President Trump has authorized the federal government to begin transitioning to a Biden administration, reports the Washington Post. His announcement on Twitter came after the Michigan Board of State Canvassers certified the state’s electoral votes for President-elect Biden, as well as after General Services Administration head Emily Murphy released a long-awaited letter allocating resources to Biden’s transition team. Even though President Trump did not expressly concede the election, a senior campaign aide told the Post that his tweet is “as close to a concession as you will probably get.” The New York Times writes that the formal beginning of the transition allows the government to conduct background checks on Biden’s aides and cabinet nominees.
CNN reports that the U.S. recorded more than 144,000 new coronavirus cases among children over the past week, meaning that children now account for 11 percent of cases in the country. A record 85,836 people were hospitalized with the virus on Monday, setting a hospitalization record for the 14th straight day, and South Dakota and Nebraska have the most infected people in hospitals per capita. Pointing to the recent “exponential growth in cases,” the U.S. Centers for Disease Control and Prevention have urged Americans to stay home during Thanksgiving.
An early mutation in the coronavirus may have hastened its spread, reports the Chicago Tribune. Researchers at the Translational Genomics Research Institute in Arizona have discovered that the mutated virus–first spotted in January in eastern China–immediately displaced other variants and was more contagious than the original virus. Slight changes in the Covid-19 genome made the virus “harder to contain than the first time around” in places like Singapore and Vietnam, though the spread was compounded by inadequate and inconsistent safety measures across the globe.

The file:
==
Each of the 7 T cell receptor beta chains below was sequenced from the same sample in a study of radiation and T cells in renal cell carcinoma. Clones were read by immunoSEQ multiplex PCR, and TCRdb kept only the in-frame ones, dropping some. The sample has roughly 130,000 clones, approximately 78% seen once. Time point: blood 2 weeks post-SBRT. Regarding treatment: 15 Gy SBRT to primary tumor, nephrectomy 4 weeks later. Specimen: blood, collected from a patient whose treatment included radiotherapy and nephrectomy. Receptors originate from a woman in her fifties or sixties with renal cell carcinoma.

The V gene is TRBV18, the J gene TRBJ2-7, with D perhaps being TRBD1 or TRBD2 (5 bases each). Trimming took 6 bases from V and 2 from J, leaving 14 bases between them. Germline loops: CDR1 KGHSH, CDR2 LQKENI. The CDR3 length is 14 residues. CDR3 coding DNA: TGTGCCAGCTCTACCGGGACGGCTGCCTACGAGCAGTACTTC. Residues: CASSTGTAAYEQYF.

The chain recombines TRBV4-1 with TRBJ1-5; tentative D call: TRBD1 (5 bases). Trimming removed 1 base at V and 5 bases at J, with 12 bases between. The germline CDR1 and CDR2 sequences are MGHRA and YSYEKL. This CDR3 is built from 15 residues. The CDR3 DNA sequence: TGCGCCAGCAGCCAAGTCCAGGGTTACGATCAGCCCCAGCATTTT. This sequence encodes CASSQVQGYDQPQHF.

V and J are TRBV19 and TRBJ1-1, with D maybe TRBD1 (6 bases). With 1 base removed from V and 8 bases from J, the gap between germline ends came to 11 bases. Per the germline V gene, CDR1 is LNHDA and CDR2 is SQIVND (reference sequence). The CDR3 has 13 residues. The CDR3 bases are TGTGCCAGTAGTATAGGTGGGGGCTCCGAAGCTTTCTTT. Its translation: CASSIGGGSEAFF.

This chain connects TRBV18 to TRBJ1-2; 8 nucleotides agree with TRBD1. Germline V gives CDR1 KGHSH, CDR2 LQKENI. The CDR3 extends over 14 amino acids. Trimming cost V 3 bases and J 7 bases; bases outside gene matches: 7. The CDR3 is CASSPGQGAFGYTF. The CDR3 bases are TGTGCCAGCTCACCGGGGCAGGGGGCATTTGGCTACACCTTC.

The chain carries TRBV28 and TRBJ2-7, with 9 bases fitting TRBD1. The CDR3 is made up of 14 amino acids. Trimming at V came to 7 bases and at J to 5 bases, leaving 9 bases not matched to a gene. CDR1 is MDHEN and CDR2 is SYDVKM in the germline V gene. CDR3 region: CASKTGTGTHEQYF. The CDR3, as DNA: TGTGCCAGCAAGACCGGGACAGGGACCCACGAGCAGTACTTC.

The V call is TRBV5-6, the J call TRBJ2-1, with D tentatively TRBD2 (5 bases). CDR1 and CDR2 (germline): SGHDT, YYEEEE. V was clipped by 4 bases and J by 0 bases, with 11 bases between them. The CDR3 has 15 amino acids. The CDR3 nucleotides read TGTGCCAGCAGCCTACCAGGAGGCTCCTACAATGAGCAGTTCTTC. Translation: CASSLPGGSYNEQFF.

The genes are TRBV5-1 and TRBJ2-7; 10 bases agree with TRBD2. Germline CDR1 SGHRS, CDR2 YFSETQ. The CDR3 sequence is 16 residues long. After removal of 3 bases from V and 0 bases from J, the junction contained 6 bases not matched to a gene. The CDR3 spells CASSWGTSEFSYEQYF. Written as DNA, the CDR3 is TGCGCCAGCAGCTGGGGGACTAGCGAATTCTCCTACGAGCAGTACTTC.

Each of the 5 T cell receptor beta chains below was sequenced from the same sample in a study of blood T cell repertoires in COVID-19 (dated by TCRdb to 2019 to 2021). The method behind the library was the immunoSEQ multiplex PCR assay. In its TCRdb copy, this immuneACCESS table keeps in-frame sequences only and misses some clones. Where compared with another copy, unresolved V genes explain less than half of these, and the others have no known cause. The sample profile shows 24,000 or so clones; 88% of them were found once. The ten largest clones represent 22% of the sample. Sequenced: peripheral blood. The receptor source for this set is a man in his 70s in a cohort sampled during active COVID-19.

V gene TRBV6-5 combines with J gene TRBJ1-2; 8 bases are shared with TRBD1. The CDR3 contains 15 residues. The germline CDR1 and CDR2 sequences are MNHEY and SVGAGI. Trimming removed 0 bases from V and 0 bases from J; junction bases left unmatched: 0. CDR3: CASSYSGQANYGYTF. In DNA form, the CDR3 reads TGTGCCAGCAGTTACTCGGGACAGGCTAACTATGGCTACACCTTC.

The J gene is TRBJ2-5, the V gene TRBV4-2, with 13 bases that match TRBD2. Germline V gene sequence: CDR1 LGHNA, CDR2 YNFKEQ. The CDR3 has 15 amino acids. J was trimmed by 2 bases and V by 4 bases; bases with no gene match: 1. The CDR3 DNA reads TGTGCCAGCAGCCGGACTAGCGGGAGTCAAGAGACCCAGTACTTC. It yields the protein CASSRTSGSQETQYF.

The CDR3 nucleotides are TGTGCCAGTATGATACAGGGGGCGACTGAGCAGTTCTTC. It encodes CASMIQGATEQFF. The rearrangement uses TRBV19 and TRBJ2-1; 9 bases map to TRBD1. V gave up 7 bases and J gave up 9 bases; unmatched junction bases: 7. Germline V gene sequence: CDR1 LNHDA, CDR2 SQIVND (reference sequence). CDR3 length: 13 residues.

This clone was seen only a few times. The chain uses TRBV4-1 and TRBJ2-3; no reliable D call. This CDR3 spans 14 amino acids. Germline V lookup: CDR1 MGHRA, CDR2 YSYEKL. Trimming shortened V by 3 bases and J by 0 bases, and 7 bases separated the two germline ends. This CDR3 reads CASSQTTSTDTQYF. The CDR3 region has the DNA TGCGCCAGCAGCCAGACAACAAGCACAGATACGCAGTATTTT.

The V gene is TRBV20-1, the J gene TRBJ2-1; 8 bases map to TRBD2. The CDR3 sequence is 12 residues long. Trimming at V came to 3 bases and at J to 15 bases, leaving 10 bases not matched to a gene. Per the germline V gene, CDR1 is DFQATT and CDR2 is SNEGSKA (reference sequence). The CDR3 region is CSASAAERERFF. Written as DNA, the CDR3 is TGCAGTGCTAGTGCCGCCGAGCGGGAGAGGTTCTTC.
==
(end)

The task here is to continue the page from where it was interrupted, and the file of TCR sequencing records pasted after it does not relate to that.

For the first time, Pope Francis named China’s Muslim Uighurs among a list of “persecuted peoples,” in his new book alongside Rohingya Muslims in Myanmar and Coptic Christians in Egypt. The Pope’s statement was criticized as “groundless” by the Chinese government, CNN writes, which has been surveilling, kidnapping and detaining hundreds of thousands of Uighurs in the northwestern Xinjiang province.
Purdue Pharma, the maker of the opioid Oxycontin, pleaded guilty to three criminal charges in court today. According to the Associated Press, the drug manufacturer admitted that it had paid doctors to prescribe more addictive painkillers, obstructed the federal government’s efforts to combat the opioid epidemic and failed to prevent opioids from entering the black market.
Britain’s Supreme Court will consider whether a woman who left the country to join ISIS may now return, reports NPR. Shamima Begum, a 21 year-old now living in a Syrian detention camp, is claiming that the British government rendered her stateless when it stripped away her citizenship. The government is arguing in turn that Begum poses a threat to national security.
ICYMI: Yesterday on Lawfare
Shaiba Ratner discussed the status of diplomatic talks between India and China over their disputed Himalayan border.
Jen Patja Howell shared an episode of The Lawfare Podcast entitled “A Conversation with Alexander Vindman.” Benjamin Wittes spoke with Vindman about the foreign policy implications of the presidential transition and his experience during the impeachment trial.
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